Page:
Last year I met my friend C (or A – she has two names) at the Chennai Book Fair and she looked at a rather meager collection of two books in my hand – both on Che Guevara – and asked if I was reliving my teenage rebellion years. I said something in response which I don’t remember now. Her comment made me think; I kept turning it in my head.
Where were my rebellious teenage years? I didn’t have regular teenage years where I could sit around and discuss politics or culture preferably with a smoke or a drink as a Bengali probably does in Calcutta. I was in Madras and barely met anyone one could talk to. My family in Madras is full of Anglophiles but are not politically aware. They’d rather see a popular film than read a book. The only intellectual stimulation was in books. All the people around me in school wanted to do was engineering or medicine not even the ever popular Bengali choices, law or economics. No one I knew wanted to change the world. And I went to a rather liberal school. I have no idea what the conservative ones are like. I met like-minded people only in college at age 17 after I started studying English literature.
I feel strangely drawn to Cuba. I did not know for the longest time ever of the affinity between Latin America and our* Bengal. I heard of Victoria Ocampo and Rabindranath Tagore only recently. And recently, I read about a famous photographer Alex Vadukul on a trip Calcutta commented that Calcutta reminded him of Cuba. Basically, whatever she took for granted as a cultural Bengali*, I chanced upon them much much later.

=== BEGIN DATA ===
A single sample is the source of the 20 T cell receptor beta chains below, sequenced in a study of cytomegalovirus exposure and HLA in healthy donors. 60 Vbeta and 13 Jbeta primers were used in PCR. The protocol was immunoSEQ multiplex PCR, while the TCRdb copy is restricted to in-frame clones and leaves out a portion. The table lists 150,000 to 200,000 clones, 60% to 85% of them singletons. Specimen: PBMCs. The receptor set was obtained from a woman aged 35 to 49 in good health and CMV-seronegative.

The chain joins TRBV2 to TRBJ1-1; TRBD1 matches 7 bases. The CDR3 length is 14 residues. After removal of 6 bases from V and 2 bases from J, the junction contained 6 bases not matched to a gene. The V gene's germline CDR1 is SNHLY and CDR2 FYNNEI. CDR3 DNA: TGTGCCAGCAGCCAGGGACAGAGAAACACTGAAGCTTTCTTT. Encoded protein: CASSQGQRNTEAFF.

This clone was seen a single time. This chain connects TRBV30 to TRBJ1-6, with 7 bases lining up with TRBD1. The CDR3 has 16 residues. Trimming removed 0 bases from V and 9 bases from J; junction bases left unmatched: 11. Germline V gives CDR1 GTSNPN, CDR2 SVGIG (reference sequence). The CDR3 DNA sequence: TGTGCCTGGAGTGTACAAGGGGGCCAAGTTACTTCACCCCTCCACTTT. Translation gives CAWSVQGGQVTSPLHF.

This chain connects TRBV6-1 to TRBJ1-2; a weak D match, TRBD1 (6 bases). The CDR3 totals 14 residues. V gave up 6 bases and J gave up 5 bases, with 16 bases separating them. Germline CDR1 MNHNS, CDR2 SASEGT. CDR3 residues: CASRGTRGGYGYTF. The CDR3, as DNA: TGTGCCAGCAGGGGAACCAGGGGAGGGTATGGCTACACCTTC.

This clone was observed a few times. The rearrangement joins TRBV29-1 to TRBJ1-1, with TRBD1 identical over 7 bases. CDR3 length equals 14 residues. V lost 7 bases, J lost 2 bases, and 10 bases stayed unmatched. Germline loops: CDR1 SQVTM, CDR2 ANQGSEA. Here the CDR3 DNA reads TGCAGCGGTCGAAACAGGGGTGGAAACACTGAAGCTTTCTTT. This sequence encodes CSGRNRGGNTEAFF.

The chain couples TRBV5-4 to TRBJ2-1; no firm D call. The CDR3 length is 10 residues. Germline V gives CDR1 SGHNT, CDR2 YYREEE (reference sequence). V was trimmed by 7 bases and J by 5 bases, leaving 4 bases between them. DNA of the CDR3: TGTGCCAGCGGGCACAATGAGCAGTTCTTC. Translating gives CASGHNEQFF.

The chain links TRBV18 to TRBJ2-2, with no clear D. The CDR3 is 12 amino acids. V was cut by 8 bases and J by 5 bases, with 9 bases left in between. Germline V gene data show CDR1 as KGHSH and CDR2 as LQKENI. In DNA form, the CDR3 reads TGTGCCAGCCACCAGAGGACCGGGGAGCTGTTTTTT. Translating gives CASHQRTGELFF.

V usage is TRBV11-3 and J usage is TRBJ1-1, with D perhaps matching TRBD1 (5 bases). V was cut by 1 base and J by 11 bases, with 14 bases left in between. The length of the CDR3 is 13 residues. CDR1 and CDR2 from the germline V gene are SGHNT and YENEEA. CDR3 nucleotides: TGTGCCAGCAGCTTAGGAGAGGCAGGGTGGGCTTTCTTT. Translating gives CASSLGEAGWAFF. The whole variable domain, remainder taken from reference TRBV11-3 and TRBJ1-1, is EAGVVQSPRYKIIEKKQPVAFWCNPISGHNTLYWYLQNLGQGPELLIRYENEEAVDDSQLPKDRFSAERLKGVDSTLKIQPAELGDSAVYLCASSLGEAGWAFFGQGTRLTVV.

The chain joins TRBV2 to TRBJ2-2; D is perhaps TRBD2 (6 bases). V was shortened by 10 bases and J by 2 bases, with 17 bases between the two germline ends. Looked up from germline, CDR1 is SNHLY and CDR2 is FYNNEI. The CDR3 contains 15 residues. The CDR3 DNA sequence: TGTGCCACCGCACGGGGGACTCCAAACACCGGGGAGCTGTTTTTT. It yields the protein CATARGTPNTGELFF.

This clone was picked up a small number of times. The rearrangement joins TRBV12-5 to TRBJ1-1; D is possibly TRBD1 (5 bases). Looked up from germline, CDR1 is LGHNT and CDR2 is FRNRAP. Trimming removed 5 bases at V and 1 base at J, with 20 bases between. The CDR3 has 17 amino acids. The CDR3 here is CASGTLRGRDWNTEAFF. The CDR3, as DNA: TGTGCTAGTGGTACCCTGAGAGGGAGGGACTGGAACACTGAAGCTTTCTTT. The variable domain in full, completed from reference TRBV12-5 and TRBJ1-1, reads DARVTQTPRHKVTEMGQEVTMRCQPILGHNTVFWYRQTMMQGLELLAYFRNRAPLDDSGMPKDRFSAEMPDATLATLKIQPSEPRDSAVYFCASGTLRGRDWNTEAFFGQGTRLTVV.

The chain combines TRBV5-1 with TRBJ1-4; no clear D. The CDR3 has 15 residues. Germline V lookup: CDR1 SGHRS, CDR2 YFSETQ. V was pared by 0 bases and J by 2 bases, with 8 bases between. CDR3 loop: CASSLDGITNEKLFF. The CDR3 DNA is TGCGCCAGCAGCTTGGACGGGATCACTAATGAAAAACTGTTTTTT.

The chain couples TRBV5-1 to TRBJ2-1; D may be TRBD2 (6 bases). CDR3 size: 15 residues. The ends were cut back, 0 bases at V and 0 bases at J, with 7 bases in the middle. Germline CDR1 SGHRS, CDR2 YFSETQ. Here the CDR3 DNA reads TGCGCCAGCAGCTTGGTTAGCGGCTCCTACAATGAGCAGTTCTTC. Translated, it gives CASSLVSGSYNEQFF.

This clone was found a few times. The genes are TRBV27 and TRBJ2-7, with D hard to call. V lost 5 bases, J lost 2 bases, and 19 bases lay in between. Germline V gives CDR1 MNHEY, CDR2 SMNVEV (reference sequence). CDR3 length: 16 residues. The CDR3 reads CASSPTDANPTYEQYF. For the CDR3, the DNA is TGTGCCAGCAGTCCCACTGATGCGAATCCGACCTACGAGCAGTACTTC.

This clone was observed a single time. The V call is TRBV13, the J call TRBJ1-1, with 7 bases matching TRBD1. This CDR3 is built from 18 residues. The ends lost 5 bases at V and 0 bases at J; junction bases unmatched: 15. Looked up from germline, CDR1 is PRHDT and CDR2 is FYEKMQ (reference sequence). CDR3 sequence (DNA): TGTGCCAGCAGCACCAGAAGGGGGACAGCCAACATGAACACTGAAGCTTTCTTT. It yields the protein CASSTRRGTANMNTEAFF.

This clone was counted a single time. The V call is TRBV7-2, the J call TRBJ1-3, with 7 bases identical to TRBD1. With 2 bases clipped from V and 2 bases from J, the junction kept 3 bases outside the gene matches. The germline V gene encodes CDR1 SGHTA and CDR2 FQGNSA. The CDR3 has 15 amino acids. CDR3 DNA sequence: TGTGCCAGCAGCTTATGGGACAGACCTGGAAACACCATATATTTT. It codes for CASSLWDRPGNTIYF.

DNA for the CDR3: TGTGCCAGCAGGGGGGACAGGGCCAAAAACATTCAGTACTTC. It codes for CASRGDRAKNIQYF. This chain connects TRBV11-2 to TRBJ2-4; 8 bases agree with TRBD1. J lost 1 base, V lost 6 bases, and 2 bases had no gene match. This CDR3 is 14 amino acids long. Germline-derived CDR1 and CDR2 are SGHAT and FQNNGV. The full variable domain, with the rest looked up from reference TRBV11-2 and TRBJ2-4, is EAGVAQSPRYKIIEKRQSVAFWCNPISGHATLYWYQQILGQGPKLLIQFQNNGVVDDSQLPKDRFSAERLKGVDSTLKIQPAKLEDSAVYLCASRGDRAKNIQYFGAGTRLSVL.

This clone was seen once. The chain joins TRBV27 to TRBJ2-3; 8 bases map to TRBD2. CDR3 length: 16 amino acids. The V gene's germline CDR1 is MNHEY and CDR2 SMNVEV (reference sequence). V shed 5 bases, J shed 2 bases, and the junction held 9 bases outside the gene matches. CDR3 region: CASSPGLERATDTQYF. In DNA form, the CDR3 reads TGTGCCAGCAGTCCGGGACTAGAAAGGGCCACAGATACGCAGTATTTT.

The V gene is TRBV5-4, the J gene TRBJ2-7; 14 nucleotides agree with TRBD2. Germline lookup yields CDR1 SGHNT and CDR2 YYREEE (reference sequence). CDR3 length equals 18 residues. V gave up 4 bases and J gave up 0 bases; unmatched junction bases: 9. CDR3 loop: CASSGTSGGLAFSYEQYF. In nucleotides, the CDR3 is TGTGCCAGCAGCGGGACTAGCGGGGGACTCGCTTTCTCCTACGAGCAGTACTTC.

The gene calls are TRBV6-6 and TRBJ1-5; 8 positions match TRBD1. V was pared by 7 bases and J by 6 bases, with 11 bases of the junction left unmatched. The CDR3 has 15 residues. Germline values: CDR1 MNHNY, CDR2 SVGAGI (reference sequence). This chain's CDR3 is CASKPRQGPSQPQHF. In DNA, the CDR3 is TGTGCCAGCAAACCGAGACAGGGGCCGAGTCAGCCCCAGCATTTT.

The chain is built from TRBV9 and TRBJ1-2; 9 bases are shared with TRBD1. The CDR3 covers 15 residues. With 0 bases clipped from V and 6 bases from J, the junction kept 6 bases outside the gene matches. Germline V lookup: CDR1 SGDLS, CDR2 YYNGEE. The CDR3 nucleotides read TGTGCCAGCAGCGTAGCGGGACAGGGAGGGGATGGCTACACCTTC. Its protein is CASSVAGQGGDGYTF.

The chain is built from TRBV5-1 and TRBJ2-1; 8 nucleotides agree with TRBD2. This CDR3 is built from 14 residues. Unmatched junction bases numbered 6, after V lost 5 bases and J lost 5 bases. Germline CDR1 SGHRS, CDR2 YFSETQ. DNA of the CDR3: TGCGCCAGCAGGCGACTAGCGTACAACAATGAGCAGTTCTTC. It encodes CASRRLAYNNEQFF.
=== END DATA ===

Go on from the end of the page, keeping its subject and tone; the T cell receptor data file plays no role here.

So getting those books on Che was not reliving my teenage rebellion years; I don’t think my rebellion ever happened. I just find Latin American literature, culture and politics quite interesting and keep reading up about them. I saw The Motorcycle Dairies, and read the book as well. I started learning Spanish in 2008 because I wanted to read Marquez in Spanish. (I had to stop because there was not enough takers for the advanced courses and the centre wouldn’t conduct them until there were enough people. I must resume it with some other centre.)
What I wanted to say, is that she may have had some rather interesting teenage years whereas I missed them out and I’m now forever trying to reclaim them.
* ‘our’ because it is C’s Bengal as much as mine. C is what I call a cultural Bengali. She is Tamilian born in Calcutta and working in Madras. She has since shifted back to Calcutta.